Former Trump advisor joins company that makes hazardous air cleaners

An older man in a business suit listens to a woman in a business suit.
Enlarge / US President Donald Trump, right, listens to Deborah Birx, coronavirus response coordinator, as she speaks during a news conference in the White House in Washington, DC, on Thursday, April 23, 2020.

One of the most indelible moments of Deborah Birx’s controversial time as White House coronavirus response coordinator for the Trump administration came on April 23, 2020. That’s when she sat quietly to the side of the former president while he recklessly suggested that people could rid themselves of the pandemic virus by taking in or injecting themselves with hazardous disinfectants.

Since leaving the administration, Birx has spoken about how “extraordinarily uncomfortable” she was in the moment, telling ABC News recently: “I still think about it every day.”

But, at the same time she was expressing that regret, Birx was also in the process of joining ActivePure—an air-cleaning company that makes products that could lead to people inhaling hazardous disinfectants or byproducts, all in the name of getting rid of the pandemic coronavirus.

Birx joined the Dallas-based ActivePure Technology as chief medical and scientific advisor, the company announced earlier this month. According to an investigation by Kaiser Health News, the company built its business making air purifiers that emit ozone, a disinfectant that can damage the lungs and exacerbate asthma when inhaled.

Though the company’s technology has evolved over the years and its marketing now repeatedly claims “no chemicals or ozone,” it still sells ozone-emitting air cleaners. In an interview with KHN, ActivePure Technology CEO Joe Urso said that ozone-emitting air cleaners account for 5 percent of the company’s sales. Several of its products cannot be sold in California, which banned the technology due to the health hazard.

The company’s non-ozone-emitting products are also troubling. Some of its portable air cleaners release hydrogen peroxide and other reactive oxygen species to try to rid air and surfaces of infectious germs, including SARS-CoV-2.

The Centers for Disease Control and Prevention specifically warns consumers to “exercise caution” with these types of cleaners. In general, there’s an absence of “peer-reviewed evidence showing proven efficacy and safety under as-used conditions,” the agency says. Substantiating this point, Urso told KHN that the safety and efficacy of its products had mainly been tested in lab conditions, not real-world settings.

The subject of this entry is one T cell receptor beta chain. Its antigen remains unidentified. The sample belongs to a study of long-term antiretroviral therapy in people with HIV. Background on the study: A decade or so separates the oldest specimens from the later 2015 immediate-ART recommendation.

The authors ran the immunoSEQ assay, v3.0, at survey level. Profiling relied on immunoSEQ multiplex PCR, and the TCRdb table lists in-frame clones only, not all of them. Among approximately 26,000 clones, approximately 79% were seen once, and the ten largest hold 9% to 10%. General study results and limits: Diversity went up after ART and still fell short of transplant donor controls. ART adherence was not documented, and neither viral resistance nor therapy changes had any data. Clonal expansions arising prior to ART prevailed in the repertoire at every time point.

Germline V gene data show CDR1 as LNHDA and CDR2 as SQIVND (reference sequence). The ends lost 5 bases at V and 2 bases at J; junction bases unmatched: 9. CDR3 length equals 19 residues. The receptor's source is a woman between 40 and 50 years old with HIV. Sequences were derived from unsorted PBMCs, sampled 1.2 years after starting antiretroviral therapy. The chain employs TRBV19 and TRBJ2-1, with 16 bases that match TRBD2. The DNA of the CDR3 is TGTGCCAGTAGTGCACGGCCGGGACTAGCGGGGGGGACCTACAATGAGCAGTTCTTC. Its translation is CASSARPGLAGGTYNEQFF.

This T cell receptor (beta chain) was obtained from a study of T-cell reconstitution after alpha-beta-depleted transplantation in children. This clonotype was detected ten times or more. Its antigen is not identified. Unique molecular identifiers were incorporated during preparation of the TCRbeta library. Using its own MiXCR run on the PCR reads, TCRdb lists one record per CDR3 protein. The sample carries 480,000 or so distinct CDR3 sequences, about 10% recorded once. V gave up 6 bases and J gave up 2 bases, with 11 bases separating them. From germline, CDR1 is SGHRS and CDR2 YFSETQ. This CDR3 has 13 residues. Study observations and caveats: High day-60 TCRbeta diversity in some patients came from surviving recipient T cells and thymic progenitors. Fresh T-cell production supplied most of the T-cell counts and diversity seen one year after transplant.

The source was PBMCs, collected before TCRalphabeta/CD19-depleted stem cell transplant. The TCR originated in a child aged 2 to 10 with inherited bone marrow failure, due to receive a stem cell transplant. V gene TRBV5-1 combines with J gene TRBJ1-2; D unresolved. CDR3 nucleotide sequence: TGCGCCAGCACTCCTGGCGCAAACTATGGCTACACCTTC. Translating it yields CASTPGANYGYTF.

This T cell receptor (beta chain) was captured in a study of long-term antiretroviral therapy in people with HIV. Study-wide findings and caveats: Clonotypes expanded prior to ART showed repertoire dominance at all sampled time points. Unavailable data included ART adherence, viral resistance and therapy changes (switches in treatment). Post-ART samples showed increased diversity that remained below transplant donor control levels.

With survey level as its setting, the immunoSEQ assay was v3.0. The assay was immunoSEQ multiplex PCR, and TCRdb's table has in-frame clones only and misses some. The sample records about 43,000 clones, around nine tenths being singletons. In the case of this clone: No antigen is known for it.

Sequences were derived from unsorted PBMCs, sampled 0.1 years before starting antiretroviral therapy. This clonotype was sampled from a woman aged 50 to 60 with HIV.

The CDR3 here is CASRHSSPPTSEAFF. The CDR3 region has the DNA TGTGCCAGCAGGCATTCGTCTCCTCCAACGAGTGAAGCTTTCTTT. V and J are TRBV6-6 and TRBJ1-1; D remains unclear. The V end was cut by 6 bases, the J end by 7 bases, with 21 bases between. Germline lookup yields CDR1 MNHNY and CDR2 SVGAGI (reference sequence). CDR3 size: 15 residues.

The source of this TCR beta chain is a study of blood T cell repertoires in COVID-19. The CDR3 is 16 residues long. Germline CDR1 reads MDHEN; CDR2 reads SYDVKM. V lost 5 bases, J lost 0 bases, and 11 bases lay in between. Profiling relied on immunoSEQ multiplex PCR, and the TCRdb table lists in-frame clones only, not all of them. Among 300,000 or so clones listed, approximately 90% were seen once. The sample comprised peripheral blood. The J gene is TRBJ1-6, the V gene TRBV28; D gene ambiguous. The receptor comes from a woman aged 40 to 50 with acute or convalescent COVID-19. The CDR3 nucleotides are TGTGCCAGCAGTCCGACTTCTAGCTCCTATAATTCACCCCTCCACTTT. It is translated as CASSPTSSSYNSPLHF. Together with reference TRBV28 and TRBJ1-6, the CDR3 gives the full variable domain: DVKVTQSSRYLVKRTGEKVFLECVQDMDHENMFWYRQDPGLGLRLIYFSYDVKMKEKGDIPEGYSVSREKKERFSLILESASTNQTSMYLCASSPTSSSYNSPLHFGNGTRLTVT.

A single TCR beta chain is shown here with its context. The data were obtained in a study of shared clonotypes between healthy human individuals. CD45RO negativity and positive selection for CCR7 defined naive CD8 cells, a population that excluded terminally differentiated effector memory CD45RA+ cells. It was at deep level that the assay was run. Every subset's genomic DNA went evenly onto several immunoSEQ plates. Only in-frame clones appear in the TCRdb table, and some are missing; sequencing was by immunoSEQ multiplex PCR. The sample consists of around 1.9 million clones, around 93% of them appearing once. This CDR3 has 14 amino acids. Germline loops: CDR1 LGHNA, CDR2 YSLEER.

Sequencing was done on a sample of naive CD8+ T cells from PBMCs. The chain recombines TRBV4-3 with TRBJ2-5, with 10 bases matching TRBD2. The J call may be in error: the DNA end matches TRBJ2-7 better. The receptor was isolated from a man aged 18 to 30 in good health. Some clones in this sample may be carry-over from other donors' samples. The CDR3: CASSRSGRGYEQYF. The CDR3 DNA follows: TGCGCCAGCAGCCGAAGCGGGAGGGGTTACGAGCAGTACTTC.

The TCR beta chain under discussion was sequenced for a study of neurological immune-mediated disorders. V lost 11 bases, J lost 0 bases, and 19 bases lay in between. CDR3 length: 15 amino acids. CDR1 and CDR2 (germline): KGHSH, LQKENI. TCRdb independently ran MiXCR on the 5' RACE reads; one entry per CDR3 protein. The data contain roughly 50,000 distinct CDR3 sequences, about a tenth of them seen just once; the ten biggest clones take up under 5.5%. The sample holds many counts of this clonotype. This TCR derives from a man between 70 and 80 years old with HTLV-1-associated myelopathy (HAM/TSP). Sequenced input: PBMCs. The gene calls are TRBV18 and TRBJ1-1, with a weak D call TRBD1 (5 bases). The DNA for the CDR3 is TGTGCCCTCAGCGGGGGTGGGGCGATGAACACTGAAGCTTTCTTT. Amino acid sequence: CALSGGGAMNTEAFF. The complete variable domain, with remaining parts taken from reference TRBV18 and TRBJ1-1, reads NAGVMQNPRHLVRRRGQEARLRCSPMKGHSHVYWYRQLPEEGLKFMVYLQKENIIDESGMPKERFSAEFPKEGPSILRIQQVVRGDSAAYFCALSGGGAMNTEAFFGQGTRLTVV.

Into the wild

The CDC explains that the air cleaners are not proven to be effective in actual rooms and classrooms, having a “less-documented track record when it comes to cleaning/disinfecting large and fast volumes of moving air within heating, ventilation, and air conditioning (HVAC) systems or even inside individual rooms.”

The agency also notes that safety is an open question as well. People will be exposed to the disinfecting agents when the cleaners are used, the agency says, potentially creating health risks from prolonged exposure. Hydrogen peroxide alone can cause irritation to the eyes, nose, skin, and throat. But, experts who spoke with KHN also noted that ozone, hydrogen peroxide, and other reactive oxygen species may react with other chemicals in the air, from things like car exhaust, paint, glue, and other cleaners. This could potentially produce harmful byproducts.

Children may be particularly sensitive to these types of exposures. However, ActivePure Technology and other companies specifically markets products to schools and day cares, which are desperate for ways to reopen safely.

Brent Stephens, an indoor-air quality expert at the Illinois Institute of Technology, told KHN that he advised the director of his own child’s preschool not to use the Aerus Hydroxyl Blaster, which uses ActivePure Technology. He noted the lack of good data on its safety and efficacy.

“It’s wild out there,” he wrote in an email. “Consumers need to know how these things perform and if they are subject to unforeseen consequences like generating byproducts from use.”

Instead of questionable cleaners, many experts and the CDC, endorse getting back to basic steps to improve indoor air quality. These include opening windows to let in fresh air, running fans to bring in more fresh air and improve circulation, using filters in HVAC systems, and considering portable air purifiers that use high-efficiency particulate air (HEPA) filters.